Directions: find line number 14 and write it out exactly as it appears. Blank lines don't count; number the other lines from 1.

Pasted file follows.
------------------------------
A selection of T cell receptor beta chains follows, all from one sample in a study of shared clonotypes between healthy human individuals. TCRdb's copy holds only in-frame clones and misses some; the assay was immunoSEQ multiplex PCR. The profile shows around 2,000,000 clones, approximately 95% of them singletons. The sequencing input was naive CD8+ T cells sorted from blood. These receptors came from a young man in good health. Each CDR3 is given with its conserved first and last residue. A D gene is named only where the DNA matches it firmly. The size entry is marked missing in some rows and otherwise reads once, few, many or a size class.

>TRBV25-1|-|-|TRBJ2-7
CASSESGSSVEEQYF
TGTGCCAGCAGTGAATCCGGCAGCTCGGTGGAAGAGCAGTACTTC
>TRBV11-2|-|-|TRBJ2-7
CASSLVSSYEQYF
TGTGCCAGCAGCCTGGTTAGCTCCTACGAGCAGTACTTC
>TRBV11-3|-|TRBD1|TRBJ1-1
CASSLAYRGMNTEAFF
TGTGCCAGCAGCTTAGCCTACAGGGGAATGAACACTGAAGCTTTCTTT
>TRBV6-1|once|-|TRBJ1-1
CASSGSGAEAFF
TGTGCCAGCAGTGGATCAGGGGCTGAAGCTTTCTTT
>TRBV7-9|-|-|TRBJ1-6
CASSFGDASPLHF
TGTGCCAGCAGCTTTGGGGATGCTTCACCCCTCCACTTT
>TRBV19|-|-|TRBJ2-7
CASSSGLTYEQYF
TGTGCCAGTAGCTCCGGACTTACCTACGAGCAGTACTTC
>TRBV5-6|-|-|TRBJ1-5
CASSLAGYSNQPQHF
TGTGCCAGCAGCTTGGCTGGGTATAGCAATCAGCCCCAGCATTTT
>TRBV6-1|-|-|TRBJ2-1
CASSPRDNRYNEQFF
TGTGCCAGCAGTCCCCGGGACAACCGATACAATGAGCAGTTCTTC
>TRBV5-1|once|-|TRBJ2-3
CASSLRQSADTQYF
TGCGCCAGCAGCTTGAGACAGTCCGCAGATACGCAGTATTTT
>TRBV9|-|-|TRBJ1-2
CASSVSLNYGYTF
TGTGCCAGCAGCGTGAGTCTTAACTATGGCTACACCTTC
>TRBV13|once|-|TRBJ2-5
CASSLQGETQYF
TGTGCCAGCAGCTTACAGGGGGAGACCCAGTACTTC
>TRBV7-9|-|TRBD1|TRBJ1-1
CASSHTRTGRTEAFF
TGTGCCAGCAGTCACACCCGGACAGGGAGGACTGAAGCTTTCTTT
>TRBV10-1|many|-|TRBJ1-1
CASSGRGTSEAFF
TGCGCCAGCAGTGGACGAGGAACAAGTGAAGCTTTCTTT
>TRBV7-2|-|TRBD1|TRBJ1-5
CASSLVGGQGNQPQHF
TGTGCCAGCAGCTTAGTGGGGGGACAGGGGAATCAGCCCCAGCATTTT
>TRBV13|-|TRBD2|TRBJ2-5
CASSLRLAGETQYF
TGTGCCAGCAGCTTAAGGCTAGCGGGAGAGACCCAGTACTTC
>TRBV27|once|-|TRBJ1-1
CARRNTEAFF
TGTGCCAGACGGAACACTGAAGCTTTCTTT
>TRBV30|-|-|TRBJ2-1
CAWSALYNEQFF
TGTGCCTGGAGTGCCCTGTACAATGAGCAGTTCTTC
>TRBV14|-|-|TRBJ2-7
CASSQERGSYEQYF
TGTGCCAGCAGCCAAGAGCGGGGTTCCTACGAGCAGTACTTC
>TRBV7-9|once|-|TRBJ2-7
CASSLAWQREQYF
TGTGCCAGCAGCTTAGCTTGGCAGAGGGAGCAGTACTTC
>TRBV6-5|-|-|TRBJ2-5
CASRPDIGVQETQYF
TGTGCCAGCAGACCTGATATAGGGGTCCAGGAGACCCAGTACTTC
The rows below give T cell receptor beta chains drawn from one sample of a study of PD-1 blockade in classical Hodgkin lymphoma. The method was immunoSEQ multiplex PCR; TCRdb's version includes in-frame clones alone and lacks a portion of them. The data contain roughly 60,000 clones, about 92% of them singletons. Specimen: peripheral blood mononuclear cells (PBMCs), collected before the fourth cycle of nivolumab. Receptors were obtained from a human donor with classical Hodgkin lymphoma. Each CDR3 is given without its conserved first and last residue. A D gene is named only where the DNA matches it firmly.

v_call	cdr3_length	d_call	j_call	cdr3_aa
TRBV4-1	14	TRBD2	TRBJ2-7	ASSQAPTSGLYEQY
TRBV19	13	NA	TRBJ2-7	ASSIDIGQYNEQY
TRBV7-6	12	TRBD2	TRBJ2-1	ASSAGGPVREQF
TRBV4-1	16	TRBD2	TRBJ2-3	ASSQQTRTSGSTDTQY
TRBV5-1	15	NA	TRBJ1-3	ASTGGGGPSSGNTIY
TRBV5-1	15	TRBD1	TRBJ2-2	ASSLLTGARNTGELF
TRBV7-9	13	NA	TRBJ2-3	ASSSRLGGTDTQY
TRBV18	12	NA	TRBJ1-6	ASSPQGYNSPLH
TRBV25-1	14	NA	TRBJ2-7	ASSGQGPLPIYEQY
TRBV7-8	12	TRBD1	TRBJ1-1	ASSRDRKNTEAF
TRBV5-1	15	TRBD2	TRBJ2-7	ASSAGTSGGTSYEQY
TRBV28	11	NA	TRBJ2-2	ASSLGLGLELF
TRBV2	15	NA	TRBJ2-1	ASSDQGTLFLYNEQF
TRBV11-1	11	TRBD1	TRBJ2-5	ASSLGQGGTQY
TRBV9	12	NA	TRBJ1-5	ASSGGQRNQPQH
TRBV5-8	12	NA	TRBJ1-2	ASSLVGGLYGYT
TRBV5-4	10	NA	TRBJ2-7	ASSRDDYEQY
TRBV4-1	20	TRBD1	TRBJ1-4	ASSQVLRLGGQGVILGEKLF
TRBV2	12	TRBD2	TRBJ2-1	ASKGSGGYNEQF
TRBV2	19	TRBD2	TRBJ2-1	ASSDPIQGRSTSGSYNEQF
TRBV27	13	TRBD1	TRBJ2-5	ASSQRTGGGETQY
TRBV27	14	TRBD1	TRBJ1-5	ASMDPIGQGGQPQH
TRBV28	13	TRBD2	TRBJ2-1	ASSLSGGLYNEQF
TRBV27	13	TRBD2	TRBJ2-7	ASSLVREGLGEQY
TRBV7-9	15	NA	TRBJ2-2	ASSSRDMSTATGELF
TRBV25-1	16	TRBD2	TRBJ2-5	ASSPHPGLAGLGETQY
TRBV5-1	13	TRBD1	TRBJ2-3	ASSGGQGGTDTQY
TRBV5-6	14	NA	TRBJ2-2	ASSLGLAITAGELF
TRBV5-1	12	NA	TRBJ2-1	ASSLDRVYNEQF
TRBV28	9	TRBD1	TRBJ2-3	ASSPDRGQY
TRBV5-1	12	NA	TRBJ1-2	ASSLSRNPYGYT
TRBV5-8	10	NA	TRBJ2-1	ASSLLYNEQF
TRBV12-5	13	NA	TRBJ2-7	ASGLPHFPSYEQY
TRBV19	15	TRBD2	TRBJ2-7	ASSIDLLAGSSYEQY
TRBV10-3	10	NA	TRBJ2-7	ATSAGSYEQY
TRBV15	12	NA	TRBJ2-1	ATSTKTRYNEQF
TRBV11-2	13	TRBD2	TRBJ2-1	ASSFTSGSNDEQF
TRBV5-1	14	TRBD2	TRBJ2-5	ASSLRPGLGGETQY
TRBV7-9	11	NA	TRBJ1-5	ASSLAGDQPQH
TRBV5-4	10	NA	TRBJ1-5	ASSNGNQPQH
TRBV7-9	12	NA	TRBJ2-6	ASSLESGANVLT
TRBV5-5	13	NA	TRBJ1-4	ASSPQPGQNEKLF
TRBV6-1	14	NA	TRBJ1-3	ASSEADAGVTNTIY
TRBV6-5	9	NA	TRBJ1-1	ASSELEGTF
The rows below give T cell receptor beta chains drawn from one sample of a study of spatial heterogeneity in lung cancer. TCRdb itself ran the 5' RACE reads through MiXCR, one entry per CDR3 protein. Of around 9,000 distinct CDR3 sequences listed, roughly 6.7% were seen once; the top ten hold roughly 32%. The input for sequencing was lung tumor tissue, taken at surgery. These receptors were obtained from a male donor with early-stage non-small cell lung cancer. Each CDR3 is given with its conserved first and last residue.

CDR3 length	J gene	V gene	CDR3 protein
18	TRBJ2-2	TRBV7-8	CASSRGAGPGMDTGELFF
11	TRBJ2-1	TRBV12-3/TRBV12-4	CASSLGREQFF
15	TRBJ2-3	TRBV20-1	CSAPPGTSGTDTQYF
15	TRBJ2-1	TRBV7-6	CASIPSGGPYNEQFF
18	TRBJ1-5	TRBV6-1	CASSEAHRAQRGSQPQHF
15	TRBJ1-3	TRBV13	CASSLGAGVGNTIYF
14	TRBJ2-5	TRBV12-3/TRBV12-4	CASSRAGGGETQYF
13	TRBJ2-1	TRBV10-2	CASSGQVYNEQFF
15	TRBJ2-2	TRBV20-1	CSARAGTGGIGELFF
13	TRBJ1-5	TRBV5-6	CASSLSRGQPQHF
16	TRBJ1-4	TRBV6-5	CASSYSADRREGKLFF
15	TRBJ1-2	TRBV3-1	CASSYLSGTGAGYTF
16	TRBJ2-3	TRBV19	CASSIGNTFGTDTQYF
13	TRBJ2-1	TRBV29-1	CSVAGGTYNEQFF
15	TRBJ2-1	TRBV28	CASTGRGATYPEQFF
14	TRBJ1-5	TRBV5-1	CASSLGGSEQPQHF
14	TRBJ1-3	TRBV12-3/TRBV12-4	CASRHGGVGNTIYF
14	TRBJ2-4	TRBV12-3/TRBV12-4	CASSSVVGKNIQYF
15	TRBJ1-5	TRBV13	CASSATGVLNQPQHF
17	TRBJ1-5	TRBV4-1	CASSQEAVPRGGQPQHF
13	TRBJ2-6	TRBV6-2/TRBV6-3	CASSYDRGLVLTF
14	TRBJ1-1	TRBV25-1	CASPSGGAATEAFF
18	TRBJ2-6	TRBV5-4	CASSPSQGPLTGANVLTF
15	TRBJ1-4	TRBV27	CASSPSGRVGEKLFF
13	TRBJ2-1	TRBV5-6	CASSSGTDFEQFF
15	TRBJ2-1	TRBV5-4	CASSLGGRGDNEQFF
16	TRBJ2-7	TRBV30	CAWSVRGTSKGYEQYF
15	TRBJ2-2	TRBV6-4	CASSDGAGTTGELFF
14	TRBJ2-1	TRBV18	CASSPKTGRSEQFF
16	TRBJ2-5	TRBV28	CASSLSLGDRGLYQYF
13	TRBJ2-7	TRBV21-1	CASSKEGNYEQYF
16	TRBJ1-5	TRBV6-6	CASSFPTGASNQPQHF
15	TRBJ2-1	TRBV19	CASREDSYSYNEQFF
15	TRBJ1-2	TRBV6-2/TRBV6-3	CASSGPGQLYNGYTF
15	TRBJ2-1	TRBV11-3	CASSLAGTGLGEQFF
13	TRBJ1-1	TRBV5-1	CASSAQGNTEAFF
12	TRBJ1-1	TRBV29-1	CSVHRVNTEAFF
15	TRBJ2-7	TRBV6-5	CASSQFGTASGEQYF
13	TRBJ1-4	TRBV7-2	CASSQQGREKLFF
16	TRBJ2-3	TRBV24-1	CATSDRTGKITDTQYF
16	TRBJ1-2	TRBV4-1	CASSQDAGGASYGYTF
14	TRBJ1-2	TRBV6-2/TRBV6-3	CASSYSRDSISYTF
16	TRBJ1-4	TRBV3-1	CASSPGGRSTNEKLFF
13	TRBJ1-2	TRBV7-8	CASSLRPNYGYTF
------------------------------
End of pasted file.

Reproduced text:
>TRBV7-9|-|-|TRBJ1-6